Down the Danube

By John Ellis

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King Stephen and Catherine Ball enjoy the snow

Hungary was established as a Christian Kingdom in the year 1000 by King Stephen. During the Reformation, strong Lutheran and Reformed presences were established alongside the continuing Roman Catholic strand. Christian, Muslim and Communist Empires have sought to dominate the territory in the centuries since. Its beautiful capital city of Budapest therefore offered a rich context for a Synod of the Community of Protestant Churches in Europe (CPCE) at which the Rev Dr Catherine Ball and I represented the United Reformed Church. There were 48 other Churches present from Scotland to Italy and from France to Georgia.

CPCE is dominated by the German Lutheran tradition. Their definition of “Protestant” means that the Anglicans are excluded as ineligible, the German Churches pay most of CPCE’s bills and the default language is German, with everyone else having to manage in English. After one intervention, a kind German lady complimented me on speaking “very good English”.

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Synod in session

As the Synod is not a decision-making body, we had plenty of time to explore together both common and different elements of our heritage and to reflect on shared problems and opportunities. People from nations that had been at war with each other within the lifetimes of some present knelt together at the Communion rail when we worshipped in a Lutheran church that was bombed in 1944. Highly and painfully contemporary were the stories of the struggles of the Reformed Church in the Ukraine, which values its links with our Southern Synod.  We enjoyed a memorable moonlit cruise down the Danube through the heart of the city, during which we also heard an address about the economic challenges for Hungary.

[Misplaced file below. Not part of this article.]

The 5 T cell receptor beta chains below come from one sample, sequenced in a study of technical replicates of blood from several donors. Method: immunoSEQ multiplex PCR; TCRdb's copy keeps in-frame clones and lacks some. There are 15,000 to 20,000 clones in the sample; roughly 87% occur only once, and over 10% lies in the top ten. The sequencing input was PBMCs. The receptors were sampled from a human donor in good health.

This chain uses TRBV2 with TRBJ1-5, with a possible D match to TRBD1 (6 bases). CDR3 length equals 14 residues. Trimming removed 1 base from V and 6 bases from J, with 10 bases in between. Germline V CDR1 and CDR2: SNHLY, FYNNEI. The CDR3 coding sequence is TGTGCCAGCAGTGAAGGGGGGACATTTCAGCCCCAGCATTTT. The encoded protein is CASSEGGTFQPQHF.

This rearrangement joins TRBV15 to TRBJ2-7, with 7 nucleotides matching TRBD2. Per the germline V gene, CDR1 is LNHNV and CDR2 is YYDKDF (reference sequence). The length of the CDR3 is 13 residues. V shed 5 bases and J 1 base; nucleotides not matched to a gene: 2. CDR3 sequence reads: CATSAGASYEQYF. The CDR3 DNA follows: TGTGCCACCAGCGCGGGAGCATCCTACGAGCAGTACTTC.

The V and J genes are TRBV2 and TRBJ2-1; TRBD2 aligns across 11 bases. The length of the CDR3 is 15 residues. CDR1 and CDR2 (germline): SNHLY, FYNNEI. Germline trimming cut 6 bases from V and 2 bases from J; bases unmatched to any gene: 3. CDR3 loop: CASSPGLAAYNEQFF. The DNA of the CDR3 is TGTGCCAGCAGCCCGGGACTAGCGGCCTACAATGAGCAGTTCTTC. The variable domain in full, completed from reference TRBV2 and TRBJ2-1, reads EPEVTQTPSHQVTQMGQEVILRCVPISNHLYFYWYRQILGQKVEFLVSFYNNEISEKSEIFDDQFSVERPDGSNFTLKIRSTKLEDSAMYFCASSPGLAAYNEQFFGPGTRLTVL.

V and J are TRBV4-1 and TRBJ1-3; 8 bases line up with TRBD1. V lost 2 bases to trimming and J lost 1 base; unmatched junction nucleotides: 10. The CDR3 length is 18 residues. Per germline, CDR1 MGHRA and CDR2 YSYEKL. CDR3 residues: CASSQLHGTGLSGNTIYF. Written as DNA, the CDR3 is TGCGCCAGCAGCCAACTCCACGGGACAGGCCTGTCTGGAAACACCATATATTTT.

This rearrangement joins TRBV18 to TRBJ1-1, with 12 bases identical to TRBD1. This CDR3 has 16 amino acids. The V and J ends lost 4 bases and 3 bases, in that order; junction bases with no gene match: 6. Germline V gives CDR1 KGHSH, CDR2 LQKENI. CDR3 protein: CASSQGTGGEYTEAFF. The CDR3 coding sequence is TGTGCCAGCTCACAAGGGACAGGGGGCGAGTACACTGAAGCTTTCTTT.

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Hungarian Parliament from the Danube

Many of the internal Church challenges were very familiar. Financial problems threatened to become too dominant in many Churches, with some Churches from former Soviet Bloc countries still adjusting to the state handing back to the Church responsibility for paying Pastors. Most of the historic Churches were enduring numerical decline, some very rapidly. The lack of young people at the Synod was noticed. My Norwegian opposite number said that they pay a modest salary to their Moderator so that a wider range of lay people can consider accepting nomination.

What will remain more prominently in the memory, however, is being embraced in a community of Christians which treasures more explicitly than many in the URC the core revelations of the Reformation and remains convinced that through them comes the confidence to believe in the ultimate triumph of the purposes of God. As Luther wrote, A safe stronghold our God is still.

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